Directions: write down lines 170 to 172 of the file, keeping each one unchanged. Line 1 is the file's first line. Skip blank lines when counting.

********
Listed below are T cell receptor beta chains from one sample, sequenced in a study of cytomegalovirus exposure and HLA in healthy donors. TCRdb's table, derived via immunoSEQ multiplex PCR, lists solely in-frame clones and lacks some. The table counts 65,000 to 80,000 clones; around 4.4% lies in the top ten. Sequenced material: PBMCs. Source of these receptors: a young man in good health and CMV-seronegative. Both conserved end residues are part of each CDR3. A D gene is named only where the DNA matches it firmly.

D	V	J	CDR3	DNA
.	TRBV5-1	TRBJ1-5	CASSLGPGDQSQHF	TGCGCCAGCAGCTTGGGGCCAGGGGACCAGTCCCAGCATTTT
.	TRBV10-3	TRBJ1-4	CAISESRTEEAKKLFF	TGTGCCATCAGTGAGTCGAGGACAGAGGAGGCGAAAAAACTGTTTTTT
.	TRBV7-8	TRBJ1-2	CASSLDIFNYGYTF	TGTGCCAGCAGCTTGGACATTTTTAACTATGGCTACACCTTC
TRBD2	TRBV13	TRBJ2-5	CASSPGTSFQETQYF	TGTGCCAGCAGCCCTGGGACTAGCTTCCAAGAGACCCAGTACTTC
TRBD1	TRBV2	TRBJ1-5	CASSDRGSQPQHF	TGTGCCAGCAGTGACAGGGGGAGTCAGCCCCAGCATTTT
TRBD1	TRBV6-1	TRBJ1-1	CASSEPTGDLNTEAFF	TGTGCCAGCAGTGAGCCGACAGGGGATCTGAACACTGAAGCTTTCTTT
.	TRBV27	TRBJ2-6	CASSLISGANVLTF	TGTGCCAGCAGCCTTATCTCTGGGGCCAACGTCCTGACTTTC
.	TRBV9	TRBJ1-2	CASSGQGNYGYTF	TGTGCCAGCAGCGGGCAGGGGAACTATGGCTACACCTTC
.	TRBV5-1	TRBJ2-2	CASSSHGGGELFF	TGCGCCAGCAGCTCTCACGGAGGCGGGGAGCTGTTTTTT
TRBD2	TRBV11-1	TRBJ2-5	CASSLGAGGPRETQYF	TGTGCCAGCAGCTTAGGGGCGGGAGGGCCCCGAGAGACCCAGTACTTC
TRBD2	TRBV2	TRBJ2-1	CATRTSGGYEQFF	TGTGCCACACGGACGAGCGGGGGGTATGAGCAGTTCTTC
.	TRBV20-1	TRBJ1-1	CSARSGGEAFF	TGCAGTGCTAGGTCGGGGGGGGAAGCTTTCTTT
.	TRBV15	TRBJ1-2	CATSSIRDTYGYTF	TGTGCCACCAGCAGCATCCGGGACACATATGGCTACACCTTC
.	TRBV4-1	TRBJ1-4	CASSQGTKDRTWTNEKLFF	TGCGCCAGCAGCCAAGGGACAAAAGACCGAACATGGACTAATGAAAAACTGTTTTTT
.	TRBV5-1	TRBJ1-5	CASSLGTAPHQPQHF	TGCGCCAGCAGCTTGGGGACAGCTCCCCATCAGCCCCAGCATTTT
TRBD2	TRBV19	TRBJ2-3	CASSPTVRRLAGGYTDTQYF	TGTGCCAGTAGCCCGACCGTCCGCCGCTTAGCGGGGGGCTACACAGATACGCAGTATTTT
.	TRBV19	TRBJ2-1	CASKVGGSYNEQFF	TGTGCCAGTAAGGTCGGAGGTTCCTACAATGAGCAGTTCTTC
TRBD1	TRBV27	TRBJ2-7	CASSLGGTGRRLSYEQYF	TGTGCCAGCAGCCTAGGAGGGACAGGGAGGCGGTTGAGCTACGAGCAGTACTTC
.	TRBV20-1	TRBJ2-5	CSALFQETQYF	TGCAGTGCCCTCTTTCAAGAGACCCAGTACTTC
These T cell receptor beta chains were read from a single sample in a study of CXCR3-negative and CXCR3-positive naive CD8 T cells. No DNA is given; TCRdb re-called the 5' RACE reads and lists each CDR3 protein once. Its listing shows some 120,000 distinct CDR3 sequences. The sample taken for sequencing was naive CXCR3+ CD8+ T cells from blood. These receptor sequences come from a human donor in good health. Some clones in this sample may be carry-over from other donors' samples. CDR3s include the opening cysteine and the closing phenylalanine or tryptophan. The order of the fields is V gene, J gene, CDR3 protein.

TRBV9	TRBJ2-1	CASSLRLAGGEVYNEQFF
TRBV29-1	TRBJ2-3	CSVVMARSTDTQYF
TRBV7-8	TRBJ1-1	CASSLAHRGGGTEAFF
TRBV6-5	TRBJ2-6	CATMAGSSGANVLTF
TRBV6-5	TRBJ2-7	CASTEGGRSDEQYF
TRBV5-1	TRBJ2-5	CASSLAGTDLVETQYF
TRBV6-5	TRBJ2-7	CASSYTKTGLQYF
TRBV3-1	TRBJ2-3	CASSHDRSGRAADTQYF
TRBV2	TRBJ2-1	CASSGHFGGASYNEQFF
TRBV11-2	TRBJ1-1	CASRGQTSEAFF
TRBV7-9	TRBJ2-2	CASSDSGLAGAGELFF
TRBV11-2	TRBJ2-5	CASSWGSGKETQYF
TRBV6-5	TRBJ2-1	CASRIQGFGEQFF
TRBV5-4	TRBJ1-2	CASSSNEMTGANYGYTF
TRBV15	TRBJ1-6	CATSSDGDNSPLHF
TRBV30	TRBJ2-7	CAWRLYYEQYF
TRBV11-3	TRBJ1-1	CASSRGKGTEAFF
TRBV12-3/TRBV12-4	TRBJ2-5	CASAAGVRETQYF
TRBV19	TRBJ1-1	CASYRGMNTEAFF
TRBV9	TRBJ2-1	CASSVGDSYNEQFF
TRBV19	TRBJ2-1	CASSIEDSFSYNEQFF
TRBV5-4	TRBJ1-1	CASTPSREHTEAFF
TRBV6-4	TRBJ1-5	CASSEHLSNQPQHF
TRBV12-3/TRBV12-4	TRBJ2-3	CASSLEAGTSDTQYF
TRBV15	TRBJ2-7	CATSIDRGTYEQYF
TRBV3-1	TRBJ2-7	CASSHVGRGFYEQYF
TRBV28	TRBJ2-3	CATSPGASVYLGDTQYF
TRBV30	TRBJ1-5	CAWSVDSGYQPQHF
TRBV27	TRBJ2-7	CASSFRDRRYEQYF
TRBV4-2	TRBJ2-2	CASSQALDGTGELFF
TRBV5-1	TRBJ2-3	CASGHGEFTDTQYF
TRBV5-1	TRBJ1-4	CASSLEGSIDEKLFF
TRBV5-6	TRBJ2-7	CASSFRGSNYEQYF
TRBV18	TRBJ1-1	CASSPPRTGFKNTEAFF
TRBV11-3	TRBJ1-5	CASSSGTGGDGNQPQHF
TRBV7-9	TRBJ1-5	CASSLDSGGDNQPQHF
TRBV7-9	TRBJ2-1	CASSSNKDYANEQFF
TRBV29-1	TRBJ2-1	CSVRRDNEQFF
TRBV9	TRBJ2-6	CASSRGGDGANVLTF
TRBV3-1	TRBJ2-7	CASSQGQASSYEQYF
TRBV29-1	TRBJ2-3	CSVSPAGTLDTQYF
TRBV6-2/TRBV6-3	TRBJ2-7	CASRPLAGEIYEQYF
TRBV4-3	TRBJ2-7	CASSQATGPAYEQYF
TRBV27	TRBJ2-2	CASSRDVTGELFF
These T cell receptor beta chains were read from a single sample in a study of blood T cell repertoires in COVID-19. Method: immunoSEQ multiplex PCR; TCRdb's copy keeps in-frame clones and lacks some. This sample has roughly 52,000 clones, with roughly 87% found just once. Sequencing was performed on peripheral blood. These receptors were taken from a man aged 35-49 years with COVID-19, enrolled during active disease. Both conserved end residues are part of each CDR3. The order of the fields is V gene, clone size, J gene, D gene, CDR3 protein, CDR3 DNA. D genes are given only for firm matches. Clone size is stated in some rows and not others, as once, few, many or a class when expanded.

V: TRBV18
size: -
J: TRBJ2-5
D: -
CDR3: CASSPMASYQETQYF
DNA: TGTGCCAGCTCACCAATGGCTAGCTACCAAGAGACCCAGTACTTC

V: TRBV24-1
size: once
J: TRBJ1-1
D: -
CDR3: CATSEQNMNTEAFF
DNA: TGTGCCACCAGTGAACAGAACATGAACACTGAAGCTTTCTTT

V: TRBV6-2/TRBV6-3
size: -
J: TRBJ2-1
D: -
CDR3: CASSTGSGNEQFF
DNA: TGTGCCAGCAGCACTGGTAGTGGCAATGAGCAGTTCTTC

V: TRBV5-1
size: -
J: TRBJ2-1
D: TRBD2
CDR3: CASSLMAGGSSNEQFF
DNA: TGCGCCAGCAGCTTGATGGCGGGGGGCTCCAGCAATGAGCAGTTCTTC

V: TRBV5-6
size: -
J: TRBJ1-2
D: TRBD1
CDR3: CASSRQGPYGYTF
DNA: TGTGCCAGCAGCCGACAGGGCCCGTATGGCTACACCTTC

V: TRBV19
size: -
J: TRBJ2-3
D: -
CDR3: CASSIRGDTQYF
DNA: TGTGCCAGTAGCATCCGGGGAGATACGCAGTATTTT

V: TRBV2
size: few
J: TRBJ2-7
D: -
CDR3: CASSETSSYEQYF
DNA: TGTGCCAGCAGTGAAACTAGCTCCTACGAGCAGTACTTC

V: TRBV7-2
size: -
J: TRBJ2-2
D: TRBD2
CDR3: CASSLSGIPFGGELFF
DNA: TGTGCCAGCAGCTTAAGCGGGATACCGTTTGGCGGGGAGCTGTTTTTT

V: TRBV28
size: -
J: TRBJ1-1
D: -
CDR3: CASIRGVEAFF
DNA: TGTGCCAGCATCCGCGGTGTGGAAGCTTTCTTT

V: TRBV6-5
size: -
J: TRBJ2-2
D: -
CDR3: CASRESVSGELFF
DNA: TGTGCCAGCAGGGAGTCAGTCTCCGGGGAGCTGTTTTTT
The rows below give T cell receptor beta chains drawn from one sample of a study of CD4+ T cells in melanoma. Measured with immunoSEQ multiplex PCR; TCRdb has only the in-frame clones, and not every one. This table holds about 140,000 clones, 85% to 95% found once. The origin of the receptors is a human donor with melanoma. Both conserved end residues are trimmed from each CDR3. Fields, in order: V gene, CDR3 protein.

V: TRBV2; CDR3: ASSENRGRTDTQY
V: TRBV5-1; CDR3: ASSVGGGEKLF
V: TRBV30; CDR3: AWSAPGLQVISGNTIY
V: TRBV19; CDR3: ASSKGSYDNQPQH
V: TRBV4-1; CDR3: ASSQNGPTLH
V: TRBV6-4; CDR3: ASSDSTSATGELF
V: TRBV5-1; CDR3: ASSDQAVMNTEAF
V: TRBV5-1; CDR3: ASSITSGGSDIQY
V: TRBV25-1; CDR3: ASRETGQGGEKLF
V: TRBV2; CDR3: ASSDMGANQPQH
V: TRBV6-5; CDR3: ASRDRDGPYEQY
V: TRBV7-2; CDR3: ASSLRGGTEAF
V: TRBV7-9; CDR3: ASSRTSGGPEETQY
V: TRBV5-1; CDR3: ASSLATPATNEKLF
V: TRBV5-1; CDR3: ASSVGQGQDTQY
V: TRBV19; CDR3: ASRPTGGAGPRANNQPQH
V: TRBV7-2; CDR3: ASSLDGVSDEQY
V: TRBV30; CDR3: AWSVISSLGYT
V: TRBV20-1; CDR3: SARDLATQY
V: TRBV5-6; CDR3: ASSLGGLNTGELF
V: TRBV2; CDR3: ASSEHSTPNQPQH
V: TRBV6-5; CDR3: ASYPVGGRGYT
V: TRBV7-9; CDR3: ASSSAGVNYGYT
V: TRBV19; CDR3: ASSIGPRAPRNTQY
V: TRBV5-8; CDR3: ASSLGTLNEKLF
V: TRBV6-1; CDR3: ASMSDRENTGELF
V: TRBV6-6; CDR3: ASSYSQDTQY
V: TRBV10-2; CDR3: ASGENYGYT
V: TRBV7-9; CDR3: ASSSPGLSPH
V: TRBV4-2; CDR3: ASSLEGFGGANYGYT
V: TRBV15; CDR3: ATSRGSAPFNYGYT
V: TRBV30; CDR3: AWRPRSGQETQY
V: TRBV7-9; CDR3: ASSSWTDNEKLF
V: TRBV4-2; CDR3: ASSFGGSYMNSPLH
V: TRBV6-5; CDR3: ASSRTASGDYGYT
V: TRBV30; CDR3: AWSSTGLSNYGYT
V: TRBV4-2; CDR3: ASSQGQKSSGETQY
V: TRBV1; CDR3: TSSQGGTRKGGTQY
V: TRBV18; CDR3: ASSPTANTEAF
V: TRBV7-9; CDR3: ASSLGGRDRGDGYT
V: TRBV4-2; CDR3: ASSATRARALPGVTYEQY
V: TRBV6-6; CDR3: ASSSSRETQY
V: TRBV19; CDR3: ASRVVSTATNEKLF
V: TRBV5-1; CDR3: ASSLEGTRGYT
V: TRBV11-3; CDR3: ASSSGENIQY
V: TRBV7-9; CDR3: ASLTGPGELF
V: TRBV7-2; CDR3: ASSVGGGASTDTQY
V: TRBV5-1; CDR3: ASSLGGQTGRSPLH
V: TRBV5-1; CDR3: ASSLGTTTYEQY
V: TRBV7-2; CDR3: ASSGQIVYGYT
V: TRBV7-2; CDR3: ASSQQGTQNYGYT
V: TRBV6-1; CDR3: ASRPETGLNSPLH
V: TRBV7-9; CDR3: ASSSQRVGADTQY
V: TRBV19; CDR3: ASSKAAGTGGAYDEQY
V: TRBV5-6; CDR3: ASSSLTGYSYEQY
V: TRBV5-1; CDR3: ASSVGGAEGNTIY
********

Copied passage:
V: TRBV6-6; CDR3: ASSSSRETQY
V: TRBV19; CDR3: ASRVVSTATNEKLF
V: TRBV5-1; CDR3: ASSLEGTRGYT